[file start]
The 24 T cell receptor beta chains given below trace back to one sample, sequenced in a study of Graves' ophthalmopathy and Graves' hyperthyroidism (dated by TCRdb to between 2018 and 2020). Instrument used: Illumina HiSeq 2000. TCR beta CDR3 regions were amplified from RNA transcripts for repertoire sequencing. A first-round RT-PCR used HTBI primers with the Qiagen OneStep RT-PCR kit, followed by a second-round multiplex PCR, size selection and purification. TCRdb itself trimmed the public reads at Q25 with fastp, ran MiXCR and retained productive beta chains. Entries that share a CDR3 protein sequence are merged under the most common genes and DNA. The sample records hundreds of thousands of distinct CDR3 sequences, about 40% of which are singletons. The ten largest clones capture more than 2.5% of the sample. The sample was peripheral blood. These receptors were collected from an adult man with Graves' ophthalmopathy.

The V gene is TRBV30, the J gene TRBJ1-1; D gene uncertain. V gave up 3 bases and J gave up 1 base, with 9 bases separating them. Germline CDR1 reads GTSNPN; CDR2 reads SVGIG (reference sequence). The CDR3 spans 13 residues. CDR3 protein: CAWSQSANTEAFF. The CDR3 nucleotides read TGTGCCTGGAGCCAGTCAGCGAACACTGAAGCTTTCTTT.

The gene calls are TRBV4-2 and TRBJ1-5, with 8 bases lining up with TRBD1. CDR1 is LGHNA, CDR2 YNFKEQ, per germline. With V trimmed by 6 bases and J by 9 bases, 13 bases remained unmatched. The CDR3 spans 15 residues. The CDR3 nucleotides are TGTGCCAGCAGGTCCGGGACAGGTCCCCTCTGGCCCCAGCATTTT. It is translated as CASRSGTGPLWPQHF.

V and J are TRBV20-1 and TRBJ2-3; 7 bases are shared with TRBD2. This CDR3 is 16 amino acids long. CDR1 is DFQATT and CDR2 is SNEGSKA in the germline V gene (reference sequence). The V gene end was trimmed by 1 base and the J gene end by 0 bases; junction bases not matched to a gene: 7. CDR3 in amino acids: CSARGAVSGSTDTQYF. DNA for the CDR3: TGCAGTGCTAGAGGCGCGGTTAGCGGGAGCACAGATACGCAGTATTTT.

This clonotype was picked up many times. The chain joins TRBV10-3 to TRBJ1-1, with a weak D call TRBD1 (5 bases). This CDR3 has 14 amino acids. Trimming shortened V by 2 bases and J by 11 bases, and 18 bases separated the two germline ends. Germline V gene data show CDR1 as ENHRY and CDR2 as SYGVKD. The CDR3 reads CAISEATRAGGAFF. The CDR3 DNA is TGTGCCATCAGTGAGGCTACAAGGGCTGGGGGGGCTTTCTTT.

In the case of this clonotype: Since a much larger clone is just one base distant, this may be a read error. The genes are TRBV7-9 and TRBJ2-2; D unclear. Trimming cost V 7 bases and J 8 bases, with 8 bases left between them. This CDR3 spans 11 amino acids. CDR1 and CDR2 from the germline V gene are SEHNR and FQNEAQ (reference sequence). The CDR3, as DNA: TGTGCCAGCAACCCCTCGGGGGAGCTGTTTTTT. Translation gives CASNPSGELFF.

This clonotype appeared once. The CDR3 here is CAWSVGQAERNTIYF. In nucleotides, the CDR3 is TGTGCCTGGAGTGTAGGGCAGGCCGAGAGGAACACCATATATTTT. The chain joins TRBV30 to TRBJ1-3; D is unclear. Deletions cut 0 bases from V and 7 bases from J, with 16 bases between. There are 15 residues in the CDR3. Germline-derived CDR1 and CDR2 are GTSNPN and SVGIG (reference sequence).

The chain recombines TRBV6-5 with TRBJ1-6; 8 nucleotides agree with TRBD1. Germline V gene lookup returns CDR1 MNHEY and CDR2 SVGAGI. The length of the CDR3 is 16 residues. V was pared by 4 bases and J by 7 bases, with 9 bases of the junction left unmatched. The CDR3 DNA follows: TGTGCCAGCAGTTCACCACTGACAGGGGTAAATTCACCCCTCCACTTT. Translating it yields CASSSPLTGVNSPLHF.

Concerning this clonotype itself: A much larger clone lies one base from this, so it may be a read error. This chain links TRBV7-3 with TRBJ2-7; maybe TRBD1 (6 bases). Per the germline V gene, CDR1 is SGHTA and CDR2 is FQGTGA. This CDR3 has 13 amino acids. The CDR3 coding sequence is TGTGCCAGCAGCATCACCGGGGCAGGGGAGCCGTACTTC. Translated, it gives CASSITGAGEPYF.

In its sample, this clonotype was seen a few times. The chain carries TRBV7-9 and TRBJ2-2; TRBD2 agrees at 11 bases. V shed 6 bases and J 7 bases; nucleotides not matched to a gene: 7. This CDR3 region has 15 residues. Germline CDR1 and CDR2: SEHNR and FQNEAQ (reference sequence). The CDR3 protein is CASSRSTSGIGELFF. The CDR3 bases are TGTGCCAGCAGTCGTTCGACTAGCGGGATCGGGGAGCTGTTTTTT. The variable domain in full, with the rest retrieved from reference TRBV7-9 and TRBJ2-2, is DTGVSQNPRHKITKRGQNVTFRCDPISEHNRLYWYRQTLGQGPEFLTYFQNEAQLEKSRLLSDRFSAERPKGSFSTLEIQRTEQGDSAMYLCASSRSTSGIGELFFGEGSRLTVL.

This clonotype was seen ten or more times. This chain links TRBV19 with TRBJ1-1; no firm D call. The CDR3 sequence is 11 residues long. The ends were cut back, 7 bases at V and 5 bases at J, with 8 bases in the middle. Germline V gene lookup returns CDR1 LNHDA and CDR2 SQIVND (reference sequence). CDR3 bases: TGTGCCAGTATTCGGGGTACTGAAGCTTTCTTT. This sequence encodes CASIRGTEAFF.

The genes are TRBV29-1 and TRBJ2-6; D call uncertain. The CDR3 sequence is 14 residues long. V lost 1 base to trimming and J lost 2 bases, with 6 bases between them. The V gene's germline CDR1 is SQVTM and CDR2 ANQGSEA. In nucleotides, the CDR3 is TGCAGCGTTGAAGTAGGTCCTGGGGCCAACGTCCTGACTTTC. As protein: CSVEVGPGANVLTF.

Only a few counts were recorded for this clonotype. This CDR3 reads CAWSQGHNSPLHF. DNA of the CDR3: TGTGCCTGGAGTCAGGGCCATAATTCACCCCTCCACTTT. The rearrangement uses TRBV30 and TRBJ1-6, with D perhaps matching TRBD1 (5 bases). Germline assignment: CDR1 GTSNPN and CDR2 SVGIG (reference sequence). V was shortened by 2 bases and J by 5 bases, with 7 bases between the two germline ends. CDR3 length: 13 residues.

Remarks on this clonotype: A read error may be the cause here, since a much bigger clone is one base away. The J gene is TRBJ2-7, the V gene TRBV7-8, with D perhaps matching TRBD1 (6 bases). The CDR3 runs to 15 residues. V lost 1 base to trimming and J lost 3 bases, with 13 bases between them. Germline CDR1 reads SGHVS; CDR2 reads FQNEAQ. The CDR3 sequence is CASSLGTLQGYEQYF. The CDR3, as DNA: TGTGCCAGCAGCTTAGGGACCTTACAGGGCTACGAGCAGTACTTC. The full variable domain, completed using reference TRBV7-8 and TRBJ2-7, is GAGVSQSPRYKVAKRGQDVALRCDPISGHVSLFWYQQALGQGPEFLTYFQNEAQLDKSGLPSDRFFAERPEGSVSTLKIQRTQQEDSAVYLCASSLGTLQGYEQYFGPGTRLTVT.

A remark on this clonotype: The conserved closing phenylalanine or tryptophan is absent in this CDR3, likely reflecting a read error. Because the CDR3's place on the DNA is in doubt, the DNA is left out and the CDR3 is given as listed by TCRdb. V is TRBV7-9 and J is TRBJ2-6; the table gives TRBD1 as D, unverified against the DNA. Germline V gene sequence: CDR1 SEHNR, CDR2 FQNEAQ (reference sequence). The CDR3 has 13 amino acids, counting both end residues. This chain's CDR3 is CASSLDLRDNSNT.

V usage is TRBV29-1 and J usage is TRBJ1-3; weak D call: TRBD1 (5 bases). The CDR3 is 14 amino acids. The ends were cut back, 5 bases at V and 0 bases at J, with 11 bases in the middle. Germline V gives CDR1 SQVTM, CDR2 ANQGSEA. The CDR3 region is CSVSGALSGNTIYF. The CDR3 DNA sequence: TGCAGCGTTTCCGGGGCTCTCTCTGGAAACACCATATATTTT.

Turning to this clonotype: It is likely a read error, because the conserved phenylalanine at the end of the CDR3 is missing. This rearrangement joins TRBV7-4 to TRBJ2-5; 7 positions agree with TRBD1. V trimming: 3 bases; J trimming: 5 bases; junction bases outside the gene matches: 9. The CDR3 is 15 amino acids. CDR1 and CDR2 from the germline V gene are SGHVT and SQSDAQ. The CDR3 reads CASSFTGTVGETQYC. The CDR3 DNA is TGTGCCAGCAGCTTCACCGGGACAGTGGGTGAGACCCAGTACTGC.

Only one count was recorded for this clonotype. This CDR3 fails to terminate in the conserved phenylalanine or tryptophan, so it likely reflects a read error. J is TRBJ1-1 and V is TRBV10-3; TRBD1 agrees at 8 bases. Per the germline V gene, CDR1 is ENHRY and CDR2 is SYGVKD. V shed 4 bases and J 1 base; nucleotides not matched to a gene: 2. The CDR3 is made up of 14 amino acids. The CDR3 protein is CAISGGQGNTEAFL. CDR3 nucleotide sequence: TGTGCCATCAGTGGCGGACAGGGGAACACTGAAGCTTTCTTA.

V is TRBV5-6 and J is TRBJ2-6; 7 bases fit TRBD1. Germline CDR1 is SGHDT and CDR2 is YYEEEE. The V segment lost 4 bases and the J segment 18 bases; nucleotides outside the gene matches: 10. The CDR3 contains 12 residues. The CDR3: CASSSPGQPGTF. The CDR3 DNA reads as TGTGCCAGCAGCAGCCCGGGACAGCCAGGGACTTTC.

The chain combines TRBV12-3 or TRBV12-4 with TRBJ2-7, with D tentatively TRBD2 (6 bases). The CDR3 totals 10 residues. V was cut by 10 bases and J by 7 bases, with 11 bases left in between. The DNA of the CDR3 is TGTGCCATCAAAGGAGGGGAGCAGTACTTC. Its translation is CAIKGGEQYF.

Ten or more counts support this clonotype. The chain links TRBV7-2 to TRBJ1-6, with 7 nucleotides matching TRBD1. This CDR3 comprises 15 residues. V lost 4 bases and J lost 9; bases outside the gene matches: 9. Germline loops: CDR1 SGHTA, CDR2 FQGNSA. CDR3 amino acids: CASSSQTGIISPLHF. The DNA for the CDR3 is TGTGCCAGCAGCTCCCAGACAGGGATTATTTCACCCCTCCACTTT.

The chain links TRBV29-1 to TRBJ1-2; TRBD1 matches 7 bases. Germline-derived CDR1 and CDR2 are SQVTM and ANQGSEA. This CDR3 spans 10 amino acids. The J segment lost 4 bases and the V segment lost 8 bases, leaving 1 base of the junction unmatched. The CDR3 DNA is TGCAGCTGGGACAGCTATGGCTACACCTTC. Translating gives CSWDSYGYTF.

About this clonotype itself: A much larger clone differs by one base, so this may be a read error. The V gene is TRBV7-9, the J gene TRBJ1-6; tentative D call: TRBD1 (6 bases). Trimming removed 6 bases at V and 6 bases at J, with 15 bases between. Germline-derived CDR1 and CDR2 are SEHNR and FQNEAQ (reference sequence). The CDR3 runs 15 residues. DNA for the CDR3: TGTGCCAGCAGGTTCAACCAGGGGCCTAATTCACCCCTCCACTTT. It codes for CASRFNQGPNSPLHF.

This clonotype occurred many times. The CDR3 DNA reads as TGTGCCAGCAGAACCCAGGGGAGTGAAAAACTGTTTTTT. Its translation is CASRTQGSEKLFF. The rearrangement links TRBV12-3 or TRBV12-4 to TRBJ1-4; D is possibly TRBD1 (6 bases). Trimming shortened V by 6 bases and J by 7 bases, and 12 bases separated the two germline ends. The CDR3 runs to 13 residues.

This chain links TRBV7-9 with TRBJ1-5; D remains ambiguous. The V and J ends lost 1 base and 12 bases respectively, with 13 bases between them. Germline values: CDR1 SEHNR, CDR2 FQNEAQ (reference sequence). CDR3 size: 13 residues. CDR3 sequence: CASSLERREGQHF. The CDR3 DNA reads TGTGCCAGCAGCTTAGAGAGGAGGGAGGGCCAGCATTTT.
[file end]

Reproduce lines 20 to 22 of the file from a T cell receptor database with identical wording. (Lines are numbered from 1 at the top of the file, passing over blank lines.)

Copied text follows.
The chain combines TRBV12-3 or TRBV12-4 with TRBJ2-7, with D tentatively TRBD2 (6 bases). The CDR3 totals 10 residues. V was cut by 10 bases and J by 7 bases, with 11 bases left in between. The DNA of the CDR3 is TGTGCCATCAAAGGAGGGGAGCAGTACTTC. Its translation is CAIKGGEQYF.

Ten or more counts support this clonotype. The chain links TRBV7-2 to TRBJ1-6, with 7 nucleotides matching TRBD1. This CDR3 comprises 15 residues. V lost 4 bases and J lost 9; bases outside the gene matches: 9. Germline loops: CDR1 SGHTA, CDR2 FQGNSA. CDR3 amino acids: CASSSQTGIISPLHF. The DNA for the CDR3 is TGTGCCAGCAGCTCCCAGACAGGGATTATTTCACCCCTCCACTTT.

The chain links TRBV29-1 to TRBJ1-2; TRBD1 matches 7 bases. Germline-derived CDR1 and CDR2 are SQVTM and ANQGSEA. This CDR3 spans 10 amino acids. The J segment lost 4 bases and the V segment lost 8 bases, leaving 1 base of the junction unmatched. The CDR3 DNA is TGCAGCTGGGACAGCTATGGCTACACCTTC. Translating gives CSWDSYGYTF.